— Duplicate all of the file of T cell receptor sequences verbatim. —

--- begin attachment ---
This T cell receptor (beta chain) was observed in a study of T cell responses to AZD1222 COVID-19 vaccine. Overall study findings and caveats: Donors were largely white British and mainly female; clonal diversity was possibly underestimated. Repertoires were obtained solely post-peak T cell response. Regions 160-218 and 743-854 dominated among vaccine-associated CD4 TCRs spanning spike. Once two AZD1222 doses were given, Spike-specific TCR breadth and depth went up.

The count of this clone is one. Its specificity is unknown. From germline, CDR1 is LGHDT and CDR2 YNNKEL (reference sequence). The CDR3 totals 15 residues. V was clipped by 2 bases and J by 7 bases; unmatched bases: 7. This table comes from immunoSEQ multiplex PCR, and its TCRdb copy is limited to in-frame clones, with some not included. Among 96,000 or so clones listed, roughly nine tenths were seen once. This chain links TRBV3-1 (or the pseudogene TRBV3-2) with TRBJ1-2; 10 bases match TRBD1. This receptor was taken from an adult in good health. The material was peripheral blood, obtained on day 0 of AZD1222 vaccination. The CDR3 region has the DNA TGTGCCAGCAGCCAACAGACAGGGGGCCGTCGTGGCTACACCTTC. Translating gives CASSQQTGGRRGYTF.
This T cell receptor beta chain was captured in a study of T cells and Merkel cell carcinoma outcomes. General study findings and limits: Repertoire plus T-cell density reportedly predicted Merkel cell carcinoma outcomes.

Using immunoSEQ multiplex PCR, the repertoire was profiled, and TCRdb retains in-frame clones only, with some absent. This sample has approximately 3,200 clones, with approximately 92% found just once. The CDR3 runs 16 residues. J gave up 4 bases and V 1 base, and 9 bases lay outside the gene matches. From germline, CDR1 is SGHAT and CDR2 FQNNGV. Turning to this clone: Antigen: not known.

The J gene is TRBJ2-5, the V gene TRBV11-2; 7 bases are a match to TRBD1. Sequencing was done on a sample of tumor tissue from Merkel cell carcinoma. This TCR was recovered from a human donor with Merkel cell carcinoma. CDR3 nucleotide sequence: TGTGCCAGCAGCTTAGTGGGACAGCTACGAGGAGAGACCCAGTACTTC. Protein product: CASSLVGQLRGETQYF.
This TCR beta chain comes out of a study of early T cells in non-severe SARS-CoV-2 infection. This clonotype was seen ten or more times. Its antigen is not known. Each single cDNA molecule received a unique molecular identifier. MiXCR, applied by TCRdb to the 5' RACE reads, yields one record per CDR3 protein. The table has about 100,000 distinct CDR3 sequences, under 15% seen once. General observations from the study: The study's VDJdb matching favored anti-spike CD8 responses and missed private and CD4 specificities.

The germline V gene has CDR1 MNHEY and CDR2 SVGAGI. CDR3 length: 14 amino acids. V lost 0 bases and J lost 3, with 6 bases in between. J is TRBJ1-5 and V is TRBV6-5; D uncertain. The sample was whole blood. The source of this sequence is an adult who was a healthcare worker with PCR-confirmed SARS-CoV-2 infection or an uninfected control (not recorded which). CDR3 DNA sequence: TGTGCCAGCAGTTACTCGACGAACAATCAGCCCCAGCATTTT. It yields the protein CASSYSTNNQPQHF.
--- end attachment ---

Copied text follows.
This T cell receptor (beta chain) was observed in a study of T cell responses to AZD1222 COVID-19 vaccine. Overall study findings and caveats: Donors were largely white British and mainly female; clonal diversity was possibly underestimated. Repertoires were obtained solely post-peak T cell response. Regions 160-218 and 743-854 dominated among vaccine-associated CD4 TCRs spanning spike. Once two AZD1222 doses were given, Spike-specific TCR breadth and depth went up.

The count of this clone is one. Its specificity is unknown. From germline, CDR1 is LGHDT and CDR2 YNNKEL (reference sequence). The CDR3 totals 15 residues. V was clipped by 2 bases and J by 7 bases; unmatched bases: 7. This table comes from immunoSEQ multiplex PCR, and its TCRdb copy is limited to in-frame clones, with some not included. Among 96,000 or so clones listed, roughly nine tenths were seen once. This chain links TRBV3-1 (or the pseudogene TRBV3-2) with TRBJ1-2; 10 bases match TRBD1. This receptor was taken from an adult in good health. The material was peripheral blood, obtained on day 0 of AZD1222 vaccination. The CDR3 region has the DNA TGTGCCAGCAGCCAACAGACAGGGGGCCGTCGTGGCTACACCTTC. Translating gives CASSQQTGGRRGYTF.
This T cell receptor beta chain was captured in a study of T cells and Merkel cell carcinoma outcomes. General study findings and limits: Repertoire plus T-cell density reportedly predicted Merkel cell carcinoma outcomes.

Using immunoSEQ multiplex PCR, the repertoire was profiled, and TCRdb retains in-frame clones only, with some absent. This sample has approximately 3,200 clones, with approximately 92% found just once. The CDR3 runs 16 residues. J gave up 4 bases and V 1 base, and 9 bases lay outside the gene matches. From germline, CDR1 is SGHAT and CDR2 FQNNGV. Turning to this clone: Antigen: not known.

The J gene is TRBJ2-5, the V gene TRBV11-2; 7 bases are a match to TRBD1. Sequencing was done on a sample of tumor tissue from Merkel cell carcinoma. This TCR was recovered from a human donor with Merkel cell carcinoma. CDR3 nucleotide sequence: TGTGCCAGCAGCTTAGTGGGACAGCTACGAGGAGAGACCCAGTACTTC. Protein product: CASSLVGQLRGETQYF.
This TCR beta chain comes out of a study of early T cells in non-severe SARS-CoV-2 infection. This clonotype was seen ten or more times. Its antigen is not known. Each single cDNA molecule received a unique molecular identifier. MiXCR, applied by TCRdb to the 5' RACE reads, yields one record per CDR3 protein. The table has about 100,000 distinct CDR3 sequences, under 15% seen once. General observations from the study: The study's VDJdb matching favored anti-spike CD8 responses and missed private and CD4 specificities.

The germline V gene has CDR1 MNHEY and CDR2 SVGAGI. CDR3 length: 14 amino acids. V lost 0 bases and J lost 3, with 6 bases in between. J is TRBJ1-5 and V is TRBV6-5; D uncertain. The sample was whole blood. The source of this sequence is an adult who was a healthcare worker with PCR-confirmed SARS-CoV-2 infection or an uninfected control (not recorded which). CDR3 DNA sequence: TGTGCCAGCAGTTACTCGACGAACAATCAGCCCCAGCATTTT. It yields the protein CASSYSTNNQPQHF.